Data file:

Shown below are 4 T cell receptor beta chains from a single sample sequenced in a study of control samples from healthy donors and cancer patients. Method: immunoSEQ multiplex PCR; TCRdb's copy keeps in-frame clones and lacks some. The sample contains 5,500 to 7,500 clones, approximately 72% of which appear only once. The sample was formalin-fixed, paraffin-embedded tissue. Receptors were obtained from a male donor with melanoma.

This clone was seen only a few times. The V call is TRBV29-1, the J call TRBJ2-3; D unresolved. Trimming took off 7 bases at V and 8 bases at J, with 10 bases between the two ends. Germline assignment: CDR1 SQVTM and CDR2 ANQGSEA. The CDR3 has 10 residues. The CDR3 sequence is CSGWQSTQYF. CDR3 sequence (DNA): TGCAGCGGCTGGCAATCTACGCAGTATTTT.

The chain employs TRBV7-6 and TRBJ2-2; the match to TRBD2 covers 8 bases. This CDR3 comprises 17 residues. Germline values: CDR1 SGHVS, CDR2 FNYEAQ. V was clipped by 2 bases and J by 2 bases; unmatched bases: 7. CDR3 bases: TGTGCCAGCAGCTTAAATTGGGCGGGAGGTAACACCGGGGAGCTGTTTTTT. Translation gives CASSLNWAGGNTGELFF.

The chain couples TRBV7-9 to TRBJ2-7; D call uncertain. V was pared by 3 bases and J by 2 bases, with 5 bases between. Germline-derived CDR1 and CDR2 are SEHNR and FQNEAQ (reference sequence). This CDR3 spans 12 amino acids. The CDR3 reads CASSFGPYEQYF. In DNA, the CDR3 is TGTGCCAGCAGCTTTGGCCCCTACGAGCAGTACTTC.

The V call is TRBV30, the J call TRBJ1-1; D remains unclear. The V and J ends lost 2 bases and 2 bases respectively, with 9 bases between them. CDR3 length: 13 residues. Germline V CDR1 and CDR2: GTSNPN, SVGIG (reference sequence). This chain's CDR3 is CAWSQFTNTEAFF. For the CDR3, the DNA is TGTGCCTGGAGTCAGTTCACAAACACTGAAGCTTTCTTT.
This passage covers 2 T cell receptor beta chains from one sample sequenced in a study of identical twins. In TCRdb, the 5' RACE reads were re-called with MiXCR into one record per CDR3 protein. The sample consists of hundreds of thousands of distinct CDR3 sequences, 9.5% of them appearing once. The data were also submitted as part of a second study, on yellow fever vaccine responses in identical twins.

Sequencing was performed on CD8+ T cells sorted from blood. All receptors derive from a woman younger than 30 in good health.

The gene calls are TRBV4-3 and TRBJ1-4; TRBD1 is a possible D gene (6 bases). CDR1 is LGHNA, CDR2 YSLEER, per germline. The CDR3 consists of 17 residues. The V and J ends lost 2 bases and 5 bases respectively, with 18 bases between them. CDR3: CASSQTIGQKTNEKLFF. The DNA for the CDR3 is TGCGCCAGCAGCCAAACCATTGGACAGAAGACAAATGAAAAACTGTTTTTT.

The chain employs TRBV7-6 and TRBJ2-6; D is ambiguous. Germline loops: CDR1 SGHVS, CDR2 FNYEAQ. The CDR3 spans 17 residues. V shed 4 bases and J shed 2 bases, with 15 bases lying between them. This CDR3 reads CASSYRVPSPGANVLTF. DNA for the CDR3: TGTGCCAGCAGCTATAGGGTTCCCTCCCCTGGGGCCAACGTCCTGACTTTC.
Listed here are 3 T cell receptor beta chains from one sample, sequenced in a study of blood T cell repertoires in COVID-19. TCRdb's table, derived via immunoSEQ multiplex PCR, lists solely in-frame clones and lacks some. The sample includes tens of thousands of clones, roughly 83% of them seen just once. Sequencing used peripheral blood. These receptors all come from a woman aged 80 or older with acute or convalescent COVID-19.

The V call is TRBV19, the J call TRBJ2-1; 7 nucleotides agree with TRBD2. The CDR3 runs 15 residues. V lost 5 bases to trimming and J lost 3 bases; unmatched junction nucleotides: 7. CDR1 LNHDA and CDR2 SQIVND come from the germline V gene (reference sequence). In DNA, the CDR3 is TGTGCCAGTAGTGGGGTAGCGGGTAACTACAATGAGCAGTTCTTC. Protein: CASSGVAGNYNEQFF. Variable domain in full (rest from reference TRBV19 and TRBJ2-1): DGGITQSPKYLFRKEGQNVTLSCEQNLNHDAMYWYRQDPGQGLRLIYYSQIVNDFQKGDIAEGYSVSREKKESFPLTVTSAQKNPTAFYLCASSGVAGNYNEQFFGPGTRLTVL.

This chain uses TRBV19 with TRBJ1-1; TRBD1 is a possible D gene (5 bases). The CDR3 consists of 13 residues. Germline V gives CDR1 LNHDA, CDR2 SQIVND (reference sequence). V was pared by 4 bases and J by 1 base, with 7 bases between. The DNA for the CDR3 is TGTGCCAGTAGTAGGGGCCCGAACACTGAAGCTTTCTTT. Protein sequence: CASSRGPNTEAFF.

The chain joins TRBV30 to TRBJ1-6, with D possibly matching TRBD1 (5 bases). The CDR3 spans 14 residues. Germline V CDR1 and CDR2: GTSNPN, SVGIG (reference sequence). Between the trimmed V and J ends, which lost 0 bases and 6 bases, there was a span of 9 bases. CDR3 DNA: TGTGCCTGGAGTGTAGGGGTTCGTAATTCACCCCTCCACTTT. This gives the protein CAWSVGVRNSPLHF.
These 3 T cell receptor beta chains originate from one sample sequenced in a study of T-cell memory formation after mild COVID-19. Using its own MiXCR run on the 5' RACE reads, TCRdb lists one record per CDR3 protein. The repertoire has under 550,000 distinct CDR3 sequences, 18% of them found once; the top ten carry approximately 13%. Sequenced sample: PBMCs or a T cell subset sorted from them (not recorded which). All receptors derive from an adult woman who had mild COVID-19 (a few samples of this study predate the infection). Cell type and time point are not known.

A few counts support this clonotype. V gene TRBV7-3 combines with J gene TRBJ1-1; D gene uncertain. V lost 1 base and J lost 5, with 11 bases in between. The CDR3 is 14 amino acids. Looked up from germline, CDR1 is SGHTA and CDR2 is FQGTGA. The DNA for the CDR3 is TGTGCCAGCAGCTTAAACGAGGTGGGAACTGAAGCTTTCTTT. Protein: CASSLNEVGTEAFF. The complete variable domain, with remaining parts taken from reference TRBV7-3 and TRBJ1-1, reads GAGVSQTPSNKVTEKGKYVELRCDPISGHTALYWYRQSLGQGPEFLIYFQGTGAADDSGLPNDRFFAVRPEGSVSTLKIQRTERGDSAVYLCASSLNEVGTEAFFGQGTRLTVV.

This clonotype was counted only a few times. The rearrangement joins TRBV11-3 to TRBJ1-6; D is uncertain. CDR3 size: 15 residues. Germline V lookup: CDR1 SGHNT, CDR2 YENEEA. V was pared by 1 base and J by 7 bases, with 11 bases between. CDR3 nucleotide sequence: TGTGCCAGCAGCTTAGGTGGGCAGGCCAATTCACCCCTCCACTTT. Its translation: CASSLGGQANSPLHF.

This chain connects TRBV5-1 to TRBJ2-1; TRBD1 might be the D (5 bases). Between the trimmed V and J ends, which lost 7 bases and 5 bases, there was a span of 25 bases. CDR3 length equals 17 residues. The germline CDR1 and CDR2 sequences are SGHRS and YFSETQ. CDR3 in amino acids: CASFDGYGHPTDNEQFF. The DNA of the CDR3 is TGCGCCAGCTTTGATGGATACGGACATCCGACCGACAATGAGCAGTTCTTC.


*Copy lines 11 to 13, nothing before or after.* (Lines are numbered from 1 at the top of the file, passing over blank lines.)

The V call is TRBV19, the J call TRBJ2-1; 7 nucleotides agree with TRBD2. The CDR3 runs 15 residues. V lost 5 bases to trimming and J lost 3 bases; unmatched junction nucleotides: 7. CDR1 LNHDA and CDR2 SQIVND come from the germline V gene (reference sequence). In DNA, the CDR3 is TGTGCCAGTAGTGGGGTAGCGGGTAACTACAATGAGCAGTTCTTC. Protein: CASSGVAGNYNEQFF. Variable domain in full (rest from reference TRBV19 and TRBJ2-1): DGGITQSPKYLFRKEGQNVTLSCEQNLNHDAMYWYRQDPGQGLRLIYYSQIVNDFQKGDIAEGYSVSREKKESFPLTVTSAQKNPTAFYLCASSGVAGNYNEQFFGPGTRLTVL.

This chain uses TRBV19 with TRBJ1-1; TRBD1 is a possible D gene (5 bases). The CDR3 consists of 13 residues. Germline V gives CDR1 LNHDA, CDR2 SQIVND (reference sequence). V was pared by 4 bases and J by 1 base, with 7 bases between. The DNA for the CDR3 is TGTGCCAGTAGTAGGGGCCCGAACACTGAAGCTTTCTTT. Protein sequence: CASSRGPNTEAFF.

The chain joins TRBV30 to TRBJ1-6, with D possibly matching TRBD1 (5 bases). The CDR3 spans 14 residues. Germline V CDR1 and CDR2: GTSNPN, SVGIG (reference sequence). Between the trimmed V and J ends, which lost 0 bases and 6 bases, there was a span of 9 bases. CDR3 DNA: TGTGCCTGGAGTGTAGGGGTTCGTAATTCACCCCTCCACTTT. This gives the protein CAWSVGVRNSPLHF.